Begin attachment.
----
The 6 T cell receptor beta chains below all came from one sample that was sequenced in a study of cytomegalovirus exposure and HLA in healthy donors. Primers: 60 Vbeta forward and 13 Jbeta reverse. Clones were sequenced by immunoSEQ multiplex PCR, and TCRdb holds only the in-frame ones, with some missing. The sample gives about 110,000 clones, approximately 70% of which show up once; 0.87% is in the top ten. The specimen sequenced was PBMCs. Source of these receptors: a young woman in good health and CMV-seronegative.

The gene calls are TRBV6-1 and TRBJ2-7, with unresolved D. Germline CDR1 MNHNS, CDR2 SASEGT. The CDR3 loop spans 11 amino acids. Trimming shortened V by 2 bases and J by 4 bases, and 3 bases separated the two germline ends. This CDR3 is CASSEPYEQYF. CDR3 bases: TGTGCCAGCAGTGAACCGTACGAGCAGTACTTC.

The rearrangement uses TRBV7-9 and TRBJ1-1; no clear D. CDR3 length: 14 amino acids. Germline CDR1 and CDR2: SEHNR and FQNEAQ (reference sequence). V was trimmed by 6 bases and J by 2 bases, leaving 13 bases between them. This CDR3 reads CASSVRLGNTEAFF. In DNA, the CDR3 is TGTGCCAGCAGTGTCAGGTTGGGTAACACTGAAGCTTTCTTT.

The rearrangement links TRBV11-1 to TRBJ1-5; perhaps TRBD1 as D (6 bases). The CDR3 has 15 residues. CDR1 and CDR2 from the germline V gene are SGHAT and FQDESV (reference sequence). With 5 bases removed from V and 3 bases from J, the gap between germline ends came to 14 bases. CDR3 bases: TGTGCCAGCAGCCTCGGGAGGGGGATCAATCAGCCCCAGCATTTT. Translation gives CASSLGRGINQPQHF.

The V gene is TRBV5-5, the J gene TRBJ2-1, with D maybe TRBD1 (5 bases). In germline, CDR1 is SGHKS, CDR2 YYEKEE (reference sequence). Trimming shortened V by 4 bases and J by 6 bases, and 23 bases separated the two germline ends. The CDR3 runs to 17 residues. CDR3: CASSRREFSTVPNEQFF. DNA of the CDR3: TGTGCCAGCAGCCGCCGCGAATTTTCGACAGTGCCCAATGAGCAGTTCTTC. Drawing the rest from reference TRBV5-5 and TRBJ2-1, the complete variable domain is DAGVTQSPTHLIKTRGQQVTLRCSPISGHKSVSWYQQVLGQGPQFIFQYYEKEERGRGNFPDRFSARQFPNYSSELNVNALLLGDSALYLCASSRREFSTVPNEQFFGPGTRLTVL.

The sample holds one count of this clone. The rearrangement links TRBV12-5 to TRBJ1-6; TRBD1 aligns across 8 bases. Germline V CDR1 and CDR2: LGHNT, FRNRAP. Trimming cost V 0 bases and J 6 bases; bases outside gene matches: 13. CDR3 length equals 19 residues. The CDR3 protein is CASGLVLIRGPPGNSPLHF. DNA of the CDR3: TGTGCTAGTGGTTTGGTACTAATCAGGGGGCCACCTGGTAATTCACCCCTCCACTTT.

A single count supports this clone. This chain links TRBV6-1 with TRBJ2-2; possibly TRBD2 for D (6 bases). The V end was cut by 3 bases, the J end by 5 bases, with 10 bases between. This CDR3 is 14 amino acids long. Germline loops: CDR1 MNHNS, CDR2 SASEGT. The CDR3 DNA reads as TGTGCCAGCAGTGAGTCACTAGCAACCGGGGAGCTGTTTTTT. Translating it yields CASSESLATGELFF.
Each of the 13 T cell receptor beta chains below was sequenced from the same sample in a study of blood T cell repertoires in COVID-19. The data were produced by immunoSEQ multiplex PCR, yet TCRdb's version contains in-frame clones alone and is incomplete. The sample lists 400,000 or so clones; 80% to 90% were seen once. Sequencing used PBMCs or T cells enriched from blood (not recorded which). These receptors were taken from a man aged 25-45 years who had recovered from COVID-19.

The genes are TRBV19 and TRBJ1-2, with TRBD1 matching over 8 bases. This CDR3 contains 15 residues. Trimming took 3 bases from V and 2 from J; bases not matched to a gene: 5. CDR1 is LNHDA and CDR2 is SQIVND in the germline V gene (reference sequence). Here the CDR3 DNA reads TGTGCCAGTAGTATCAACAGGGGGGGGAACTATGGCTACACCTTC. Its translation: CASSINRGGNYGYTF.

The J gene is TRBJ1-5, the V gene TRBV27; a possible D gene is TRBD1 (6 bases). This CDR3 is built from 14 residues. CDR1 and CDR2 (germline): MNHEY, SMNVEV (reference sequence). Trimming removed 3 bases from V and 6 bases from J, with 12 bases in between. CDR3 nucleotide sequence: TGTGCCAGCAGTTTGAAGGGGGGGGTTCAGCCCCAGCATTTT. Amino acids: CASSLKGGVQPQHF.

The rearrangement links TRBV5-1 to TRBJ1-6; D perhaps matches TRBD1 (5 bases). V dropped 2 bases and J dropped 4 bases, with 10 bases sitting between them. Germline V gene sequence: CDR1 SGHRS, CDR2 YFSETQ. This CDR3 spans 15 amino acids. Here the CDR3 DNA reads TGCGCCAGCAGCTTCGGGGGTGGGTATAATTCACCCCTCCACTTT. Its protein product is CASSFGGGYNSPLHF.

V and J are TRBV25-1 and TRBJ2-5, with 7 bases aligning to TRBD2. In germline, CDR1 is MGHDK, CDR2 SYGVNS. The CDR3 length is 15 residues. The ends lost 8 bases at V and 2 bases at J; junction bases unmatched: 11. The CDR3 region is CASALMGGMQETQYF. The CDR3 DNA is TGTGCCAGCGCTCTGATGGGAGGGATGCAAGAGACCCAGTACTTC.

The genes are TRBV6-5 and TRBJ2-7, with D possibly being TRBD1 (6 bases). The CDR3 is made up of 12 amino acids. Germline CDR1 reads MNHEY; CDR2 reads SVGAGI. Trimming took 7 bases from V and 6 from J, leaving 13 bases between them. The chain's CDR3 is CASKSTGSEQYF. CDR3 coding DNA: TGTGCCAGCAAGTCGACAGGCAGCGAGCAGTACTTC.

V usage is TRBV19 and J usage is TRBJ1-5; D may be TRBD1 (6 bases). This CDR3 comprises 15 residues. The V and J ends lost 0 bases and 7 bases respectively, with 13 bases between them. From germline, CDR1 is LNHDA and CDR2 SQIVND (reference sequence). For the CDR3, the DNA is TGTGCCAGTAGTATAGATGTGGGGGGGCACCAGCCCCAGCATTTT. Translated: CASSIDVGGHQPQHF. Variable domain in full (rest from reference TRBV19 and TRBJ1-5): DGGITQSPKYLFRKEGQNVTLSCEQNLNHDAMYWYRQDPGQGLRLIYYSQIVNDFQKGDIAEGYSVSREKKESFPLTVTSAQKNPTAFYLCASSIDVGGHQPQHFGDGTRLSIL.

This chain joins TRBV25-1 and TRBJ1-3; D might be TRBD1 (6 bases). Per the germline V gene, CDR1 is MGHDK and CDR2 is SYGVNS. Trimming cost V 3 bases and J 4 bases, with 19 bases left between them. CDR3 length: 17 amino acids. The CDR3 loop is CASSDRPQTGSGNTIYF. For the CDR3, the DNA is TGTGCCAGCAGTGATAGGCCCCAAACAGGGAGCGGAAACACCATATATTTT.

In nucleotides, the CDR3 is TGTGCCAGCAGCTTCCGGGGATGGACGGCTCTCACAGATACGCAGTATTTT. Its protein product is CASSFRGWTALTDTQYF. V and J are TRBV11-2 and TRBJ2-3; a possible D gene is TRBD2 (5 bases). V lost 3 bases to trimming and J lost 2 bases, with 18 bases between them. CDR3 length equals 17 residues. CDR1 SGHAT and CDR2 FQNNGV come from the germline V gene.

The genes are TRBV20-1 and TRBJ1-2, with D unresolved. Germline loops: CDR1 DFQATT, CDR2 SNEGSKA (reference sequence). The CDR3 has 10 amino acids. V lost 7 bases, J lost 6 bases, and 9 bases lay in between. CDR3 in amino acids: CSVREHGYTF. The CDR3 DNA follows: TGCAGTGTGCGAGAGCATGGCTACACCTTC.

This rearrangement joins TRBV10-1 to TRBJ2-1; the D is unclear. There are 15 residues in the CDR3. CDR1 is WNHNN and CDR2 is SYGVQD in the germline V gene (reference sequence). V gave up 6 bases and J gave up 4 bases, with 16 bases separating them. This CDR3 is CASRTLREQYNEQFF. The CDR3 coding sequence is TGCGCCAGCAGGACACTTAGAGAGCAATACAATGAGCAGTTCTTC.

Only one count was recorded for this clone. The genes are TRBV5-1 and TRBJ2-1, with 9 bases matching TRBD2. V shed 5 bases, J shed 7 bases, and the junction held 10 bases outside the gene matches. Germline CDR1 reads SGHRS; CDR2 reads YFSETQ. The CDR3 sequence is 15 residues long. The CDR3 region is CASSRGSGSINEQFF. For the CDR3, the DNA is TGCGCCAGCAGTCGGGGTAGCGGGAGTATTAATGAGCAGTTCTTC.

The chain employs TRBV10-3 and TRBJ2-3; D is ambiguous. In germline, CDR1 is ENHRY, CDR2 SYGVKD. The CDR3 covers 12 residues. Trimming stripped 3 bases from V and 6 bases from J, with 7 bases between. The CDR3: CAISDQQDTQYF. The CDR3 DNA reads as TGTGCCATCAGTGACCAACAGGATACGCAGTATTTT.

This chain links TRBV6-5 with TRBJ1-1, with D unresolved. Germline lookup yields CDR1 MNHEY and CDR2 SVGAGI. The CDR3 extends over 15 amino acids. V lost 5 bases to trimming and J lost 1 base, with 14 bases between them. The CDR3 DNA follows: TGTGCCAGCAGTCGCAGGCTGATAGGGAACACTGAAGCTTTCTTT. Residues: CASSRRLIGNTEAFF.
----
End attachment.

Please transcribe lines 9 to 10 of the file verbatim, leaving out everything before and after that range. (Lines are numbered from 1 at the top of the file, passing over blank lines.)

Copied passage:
The genes are TRBV19 and TRBJ1-2, with TRBD1 matching over 8 bases. This CDR3 contains 15 residues. Trimming took 3 bases from V and 2 from J; bases not matched to a gene: 5. CDR1 is LNHDA and CDR2 is SQIVND in the germline V gene (reference sequence). Here the CDR3 DNA reads TGTGCCAGTAGTATCAACAGGGGGGGGAACTATGGCTACACCTTC. Its translation: CASSINRGGNYGYTF.

The J gene is TRBJ1-5, the V gene TRBV27; a possible D gene is TRBD1 (6 bases). This CDR3 is built from 14 residues. CDR1 and CDR2 (germline): MNHEY, SMNVEV (reference sequence). Trimming removed 3 bases from V and 6 bases from J, with 12 bases in between. CDR3 nucleotide sequence: TGTGCCAGCAGTTTGAAGGGGGGGGTTCAGCCCCAGCATTTT. Amino acids: CASSLKGGVQPQHF.